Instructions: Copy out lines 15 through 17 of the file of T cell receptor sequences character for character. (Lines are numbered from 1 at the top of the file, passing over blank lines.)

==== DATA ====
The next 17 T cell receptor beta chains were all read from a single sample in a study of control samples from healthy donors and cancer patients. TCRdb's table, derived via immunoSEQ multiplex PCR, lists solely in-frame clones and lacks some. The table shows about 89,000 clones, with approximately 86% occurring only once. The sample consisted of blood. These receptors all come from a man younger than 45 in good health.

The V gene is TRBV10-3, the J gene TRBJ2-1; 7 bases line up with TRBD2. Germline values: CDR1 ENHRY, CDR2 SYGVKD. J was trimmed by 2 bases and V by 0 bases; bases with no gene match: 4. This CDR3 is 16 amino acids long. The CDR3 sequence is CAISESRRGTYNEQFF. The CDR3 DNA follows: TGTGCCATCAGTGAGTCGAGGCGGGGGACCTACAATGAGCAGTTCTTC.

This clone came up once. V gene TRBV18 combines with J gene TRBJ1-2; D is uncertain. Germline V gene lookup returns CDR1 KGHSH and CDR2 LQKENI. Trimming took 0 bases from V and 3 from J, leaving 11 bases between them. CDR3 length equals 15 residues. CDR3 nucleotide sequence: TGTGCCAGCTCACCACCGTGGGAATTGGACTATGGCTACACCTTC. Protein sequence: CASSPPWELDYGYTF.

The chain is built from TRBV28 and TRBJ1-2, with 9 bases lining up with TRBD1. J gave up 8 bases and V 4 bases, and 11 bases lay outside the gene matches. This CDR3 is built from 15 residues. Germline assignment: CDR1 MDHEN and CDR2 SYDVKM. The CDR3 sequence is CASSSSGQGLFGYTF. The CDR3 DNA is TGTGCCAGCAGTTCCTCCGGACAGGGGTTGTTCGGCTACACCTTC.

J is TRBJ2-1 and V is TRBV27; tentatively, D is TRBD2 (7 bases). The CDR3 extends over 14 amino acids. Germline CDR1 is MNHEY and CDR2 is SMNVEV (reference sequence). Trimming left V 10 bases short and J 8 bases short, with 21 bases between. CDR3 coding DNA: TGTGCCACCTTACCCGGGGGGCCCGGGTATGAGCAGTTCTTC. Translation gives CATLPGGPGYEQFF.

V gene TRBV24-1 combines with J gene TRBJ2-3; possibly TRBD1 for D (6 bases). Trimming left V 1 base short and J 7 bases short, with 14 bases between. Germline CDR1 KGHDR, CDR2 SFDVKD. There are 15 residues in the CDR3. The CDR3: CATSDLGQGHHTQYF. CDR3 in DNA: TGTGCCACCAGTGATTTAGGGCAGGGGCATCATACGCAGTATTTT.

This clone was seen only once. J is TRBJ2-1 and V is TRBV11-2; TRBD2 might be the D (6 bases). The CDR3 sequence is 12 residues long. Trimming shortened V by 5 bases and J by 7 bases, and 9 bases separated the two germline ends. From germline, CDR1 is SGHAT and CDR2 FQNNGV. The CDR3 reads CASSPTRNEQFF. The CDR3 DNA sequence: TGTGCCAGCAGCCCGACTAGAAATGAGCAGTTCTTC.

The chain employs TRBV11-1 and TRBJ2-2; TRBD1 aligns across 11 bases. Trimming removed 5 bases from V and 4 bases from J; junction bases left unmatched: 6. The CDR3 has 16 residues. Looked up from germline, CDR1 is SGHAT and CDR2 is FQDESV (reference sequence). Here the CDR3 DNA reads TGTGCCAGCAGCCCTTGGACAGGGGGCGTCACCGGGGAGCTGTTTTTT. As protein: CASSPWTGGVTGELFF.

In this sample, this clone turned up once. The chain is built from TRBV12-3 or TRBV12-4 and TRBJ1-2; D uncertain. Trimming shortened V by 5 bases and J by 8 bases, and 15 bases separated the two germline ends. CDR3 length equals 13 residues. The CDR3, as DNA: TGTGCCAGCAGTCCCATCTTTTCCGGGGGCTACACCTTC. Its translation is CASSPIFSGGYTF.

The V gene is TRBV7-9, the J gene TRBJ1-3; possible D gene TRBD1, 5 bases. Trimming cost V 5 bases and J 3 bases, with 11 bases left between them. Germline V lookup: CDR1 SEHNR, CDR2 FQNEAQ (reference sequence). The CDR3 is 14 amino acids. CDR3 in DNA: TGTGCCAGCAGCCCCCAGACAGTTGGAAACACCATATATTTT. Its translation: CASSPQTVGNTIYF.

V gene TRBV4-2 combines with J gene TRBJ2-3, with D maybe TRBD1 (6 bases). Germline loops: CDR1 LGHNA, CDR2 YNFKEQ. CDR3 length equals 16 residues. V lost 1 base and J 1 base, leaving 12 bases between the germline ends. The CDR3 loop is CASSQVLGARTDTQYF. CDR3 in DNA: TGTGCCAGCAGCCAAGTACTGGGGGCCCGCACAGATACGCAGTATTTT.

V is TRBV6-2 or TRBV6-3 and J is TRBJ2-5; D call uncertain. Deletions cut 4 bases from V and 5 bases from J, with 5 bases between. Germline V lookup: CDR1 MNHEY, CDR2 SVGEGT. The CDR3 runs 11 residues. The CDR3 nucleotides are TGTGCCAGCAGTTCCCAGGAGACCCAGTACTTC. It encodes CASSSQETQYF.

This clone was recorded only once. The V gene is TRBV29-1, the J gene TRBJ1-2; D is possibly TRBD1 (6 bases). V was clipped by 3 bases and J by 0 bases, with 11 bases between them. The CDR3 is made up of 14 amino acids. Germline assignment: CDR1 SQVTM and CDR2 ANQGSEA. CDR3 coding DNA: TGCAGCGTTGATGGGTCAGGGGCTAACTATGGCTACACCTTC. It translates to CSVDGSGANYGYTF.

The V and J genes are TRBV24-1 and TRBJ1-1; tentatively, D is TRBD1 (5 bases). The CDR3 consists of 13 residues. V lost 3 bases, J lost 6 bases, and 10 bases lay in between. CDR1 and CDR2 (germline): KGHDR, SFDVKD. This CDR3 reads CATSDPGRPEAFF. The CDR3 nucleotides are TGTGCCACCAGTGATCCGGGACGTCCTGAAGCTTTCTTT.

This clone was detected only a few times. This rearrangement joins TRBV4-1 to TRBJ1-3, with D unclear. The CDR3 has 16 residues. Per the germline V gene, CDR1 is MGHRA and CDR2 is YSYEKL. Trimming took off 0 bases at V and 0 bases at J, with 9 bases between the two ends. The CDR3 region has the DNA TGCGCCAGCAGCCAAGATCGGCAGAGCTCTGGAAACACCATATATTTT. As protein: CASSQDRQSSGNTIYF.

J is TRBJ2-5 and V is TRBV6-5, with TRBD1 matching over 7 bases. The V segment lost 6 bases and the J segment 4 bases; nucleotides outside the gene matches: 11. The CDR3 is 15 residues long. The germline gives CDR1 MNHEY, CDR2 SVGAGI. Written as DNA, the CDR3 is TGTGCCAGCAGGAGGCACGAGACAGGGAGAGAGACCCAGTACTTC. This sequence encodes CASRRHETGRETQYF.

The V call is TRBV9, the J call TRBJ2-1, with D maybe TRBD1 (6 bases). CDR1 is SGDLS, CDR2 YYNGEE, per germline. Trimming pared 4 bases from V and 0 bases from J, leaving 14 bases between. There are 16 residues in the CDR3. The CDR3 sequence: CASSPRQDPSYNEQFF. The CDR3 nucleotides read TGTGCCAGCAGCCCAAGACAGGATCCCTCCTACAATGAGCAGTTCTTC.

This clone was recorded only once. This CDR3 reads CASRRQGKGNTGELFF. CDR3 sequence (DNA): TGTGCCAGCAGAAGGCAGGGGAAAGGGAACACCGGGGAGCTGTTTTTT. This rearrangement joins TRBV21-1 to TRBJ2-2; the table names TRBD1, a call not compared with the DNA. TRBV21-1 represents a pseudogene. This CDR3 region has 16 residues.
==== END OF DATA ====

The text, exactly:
This clone was detected only a few times. This rearrangement joins TRBV4-1 to TRBJ1-3, with D unclear. The CDR3 has 16 residues. Per the germline V gene, CDR1 is MGHRA and CDR2 is YSYEKL. Trimming took off 0 bases at V and 0 bases at J, with 9 bases between the two ends. The CDR3 region has the DNA TGCGCCAGCAGCCAAGATCGGCAGAGCTCTGGAAACACCATATATTTT. As protein: CASSQDRQSSGNTIYF.

J is TRBJ2-5 and V is TRBV6-5, with TRBD1 matching over 7 bases. The V segment lost 6 bases and the J segment 4 bases; nucleotides outside the gene matches: 11. The CDR3 is 15 residues long. The germline gives CDR1 MNHEY, CDR2 SVGAGI. Written as DNA, the CDR3 is TGTGCCAGCAGGAGGCACGAGACAGGGAGAGAGACCCAGTACTTC. This sequence encodes CASRRHETGRETQYF.

The V call is TRBV9, the J call TRBJ2-1, with D maybe TRBD1 (6 bases). CDR1 is SGDLS, CDR2 YYNGEE, per germline. Trimming pared 4 bases from V and 0 bases from J, leaving 14 bases between. There are 16 residues in the CDR3. The CDR3 sequence: CASSPRQDPSYNEQFF. The CDR3 nucleotides read TGTGCCAGCAGCCCAAGACAGGATCCCTCCTACAATGAGCAGTTCTTC.